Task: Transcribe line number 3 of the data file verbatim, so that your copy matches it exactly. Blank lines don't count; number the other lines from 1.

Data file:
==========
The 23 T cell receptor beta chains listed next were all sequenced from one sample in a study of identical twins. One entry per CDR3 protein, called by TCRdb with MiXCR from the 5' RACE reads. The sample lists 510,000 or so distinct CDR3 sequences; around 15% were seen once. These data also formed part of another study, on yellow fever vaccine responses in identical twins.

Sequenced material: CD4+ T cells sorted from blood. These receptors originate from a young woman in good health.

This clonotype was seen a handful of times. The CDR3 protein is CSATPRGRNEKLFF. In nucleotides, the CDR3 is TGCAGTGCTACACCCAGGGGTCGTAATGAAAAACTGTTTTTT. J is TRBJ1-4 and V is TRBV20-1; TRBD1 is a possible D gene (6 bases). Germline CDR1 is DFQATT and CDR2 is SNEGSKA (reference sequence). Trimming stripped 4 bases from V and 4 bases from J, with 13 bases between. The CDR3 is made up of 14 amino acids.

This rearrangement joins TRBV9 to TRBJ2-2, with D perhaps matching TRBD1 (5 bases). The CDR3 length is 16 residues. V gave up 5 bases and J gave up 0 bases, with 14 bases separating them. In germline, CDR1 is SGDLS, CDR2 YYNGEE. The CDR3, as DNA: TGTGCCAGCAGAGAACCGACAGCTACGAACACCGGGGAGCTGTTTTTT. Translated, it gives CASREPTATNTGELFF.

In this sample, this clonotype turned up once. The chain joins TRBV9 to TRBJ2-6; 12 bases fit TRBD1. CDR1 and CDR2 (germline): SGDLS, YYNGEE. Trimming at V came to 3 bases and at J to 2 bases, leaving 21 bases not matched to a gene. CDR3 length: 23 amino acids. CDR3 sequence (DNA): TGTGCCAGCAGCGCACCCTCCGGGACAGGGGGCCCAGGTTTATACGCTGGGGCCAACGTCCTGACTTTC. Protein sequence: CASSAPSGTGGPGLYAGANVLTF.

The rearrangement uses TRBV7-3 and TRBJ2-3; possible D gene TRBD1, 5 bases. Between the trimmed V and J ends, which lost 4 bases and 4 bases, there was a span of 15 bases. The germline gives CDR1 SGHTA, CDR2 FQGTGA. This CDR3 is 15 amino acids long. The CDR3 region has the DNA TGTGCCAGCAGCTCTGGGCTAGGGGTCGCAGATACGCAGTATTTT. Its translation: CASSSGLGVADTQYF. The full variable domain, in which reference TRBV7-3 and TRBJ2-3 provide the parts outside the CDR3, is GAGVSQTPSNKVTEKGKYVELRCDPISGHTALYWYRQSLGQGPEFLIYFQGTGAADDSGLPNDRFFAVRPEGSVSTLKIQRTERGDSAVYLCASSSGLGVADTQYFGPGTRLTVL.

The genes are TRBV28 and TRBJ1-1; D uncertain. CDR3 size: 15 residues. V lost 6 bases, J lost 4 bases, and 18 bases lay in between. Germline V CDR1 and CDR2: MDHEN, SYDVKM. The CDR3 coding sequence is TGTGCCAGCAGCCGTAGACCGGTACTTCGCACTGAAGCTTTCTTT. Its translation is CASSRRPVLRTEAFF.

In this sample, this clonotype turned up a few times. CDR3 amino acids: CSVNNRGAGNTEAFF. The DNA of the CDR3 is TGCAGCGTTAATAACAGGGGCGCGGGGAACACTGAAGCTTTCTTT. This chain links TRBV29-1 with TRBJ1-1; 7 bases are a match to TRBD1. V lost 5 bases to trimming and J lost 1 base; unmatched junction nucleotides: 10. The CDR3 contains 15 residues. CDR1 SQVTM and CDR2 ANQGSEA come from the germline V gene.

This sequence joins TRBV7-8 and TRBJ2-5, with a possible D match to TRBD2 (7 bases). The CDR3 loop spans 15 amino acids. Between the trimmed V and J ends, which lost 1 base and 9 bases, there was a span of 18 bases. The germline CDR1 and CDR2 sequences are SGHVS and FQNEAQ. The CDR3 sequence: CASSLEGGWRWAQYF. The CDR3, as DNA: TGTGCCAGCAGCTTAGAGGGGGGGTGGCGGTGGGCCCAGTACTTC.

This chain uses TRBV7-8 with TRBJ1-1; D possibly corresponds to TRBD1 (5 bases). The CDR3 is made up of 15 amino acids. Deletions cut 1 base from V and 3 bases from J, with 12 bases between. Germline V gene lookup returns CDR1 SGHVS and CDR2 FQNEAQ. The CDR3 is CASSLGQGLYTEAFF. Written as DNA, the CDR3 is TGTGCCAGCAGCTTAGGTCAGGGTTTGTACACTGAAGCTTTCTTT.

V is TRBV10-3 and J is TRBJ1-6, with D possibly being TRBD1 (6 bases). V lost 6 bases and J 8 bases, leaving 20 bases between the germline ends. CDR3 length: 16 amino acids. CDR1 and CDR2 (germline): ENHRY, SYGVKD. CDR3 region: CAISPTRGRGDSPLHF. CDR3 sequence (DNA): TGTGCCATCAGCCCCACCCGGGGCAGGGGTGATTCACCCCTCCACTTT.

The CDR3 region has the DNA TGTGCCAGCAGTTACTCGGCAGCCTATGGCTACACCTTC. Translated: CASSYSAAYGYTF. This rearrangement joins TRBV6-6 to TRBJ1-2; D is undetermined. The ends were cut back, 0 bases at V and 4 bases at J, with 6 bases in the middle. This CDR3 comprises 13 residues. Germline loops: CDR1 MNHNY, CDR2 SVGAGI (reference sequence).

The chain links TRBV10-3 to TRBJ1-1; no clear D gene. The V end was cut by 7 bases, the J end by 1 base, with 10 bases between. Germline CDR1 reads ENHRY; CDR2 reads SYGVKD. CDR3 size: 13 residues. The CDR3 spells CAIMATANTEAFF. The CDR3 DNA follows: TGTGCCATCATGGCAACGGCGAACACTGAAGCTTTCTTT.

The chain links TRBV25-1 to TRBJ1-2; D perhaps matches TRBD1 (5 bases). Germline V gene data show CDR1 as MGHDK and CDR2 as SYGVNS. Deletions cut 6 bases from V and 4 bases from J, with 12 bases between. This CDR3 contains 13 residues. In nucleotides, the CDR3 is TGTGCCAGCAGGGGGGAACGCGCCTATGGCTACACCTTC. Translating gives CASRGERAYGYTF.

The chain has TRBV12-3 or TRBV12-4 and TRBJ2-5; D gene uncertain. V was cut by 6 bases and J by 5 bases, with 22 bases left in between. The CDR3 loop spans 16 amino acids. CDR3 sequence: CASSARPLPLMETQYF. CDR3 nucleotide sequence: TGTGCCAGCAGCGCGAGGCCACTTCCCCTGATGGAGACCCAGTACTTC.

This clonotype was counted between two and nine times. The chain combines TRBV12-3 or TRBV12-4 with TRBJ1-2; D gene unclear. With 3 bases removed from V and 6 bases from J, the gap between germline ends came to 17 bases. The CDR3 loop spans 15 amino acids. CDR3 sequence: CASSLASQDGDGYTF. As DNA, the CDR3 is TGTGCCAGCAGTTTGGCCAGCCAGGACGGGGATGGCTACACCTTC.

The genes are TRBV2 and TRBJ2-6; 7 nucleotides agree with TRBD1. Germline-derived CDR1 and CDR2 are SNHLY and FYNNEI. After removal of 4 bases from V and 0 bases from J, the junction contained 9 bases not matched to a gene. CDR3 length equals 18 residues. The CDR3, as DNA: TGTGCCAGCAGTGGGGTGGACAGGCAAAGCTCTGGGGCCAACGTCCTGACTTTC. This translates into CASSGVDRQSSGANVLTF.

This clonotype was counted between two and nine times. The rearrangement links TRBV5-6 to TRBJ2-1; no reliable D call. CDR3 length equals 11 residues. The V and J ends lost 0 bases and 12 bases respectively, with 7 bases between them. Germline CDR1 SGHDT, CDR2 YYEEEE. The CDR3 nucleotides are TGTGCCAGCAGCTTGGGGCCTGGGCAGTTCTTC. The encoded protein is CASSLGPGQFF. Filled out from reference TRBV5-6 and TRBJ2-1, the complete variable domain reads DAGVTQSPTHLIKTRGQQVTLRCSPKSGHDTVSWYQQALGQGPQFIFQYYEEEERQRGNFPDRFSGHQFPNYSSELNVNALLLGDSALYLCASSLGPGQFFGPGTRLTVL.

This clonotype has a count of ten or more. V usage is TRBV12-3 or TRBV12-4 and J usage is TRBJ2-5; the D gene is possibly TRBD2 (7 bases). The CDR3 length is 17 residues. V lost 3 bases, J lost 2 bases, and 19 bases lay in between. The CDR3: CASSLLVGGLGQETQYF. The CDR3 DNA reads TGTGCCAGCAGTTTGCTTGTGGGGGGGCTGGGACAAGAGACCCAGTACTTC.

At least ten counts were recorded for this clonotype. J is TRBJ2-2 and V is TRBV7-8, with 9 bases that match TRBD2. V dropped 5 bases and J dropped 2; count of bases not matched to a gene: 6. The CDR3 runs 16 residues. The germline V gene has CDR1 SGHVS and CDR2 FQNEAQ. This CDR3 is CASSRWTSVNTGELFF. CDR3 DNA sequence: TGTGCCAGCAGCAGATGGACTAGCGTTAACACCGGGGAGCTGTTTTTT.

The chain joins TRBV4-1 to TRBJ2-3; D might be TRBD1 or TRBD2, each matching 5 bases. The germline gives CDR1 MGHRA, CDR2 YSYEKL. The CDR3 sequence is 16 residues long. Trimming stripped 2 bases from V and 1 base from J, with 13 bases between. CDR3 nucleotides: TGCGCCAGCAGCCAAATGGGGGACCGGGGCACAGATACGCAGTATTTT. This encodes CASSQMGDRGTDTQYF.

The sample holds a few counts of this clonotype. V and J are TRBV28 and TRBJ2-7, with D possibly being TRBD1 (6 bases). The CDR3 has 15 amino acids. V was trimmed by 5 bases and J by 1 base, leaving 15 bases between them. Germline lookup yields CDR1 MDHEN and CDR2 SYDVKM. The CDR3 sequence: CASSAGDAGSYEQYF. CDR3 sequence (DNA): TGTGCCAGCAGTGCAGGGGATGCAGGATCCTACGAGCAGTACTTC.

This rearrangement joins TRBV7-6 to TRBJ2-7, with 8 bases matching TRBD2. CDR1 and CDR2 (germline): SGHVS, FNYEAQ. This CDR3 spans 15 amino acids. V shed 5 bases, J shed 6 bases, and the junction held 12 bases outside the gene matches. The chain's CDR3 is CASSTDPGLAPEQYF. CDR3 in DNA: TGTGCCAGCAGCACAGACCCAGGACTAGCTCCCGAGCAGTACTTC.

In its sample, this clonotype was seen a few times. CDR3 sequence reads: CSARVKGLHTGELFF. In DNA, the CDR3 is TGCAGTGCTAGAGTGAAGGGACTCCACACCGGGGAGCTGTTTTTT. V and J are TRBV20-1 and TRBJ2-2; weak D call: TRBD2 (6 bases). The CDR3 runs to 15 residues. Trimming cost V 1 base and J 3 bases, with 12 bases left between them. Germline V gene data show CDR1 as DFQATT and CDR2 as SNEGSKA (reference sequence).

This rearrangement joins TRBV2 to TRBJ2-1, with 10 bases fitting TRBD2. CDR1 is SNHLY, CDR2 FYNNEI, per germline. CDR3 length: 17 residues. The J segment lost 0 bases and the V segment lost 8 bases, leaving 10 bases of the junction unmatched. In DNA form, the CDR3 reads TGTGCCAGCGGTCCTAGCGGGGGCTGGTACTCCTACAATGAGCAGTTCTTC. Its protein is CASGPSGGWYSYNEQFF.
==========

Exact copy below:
This clonotype was seen a handful of times. The CDR3 protein is CSATPRGRNEKLFF. In nucleotides, the CDR3 is TGCAGTGCTACACCCAGGGGTCGTAATGAAAAACTGTTTTTT. J is TRBJ1-4 and V is TRBV20-1; TRBD1 is a possible D gene (6 bases). Germline CDR1 is DFQATT and CDR2 is SNEGSKA (reference sequence). Trimming stripped 4 bases from V and 4 bases from J, with 13 bases between. The CDR3 is made up of 14 amino acids.